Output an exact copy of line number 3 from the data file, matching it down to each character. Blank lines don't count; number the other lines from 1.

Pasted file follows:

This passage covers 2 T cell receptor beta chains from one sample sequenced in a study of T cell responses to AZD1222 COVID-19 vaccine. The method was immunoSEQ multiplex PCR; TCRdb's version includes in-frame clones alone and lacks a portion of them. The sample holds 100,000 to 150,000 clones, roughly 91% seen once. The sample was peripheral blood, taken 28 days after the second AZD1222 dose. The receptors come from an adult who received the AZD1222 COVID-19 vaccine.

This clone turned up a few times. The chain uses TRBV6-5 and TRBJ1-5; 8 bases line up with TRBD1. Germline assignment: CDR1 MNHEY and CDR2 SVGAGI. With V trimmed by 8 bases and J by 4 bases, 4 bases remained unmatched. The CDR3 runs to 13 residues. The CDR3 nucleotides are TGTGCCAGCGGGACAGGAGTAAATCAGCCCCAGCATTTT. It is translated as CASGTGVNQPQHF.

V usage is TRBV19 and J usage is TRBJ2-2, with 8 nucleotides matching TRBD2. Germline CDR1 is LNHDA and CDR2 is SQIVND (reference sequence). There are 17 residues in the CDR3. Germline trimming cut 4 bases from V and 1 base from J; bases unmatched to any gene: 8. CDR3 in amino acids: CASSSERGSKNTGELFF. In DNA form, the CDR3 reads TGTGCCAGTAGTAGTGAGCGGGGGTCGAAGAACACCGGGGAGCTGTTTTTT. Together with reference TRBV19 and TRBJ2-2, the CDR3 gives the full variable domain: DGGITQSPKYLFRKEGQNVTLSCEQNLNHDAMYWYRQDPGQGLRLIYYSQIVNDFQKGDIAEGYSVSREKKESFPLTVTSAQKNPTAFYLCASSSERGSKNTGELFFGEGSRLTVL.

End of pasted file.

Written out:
V usage is TRBV19 and J usage is TRBJ2-2, with 8 nucleotides matching TRBD2. Germline CDR1 is LNHDA and CDR2 is SQIVND (reference sequence). There are 17 residues in the CDR3. Germline trimming cut 4 bases from V and 1 base from J; bases unmatched to any gene: 8. CDR3 in amino acids: CASSSERGSKNTGELFF. In DNA form, the CDR3 reads TGTGCCAGTAGTAGTGAGCGGGGGTCGAAGAACACCGGGGAGCTGTTTTTT. Together with reference TRBV19 and TRBJ2-2, the CDR3 gives the full variable domain: DGGITQSPKYLFRKEGQNVTLSCEQNLNHDAMYWYRQDPGQGLRLIYYSQIVNDFQKGDIAEGYSVSREKKESFPLTVTSAQKNPTAFYLCASSSERGSKNTGELFFGEGSRLTVL.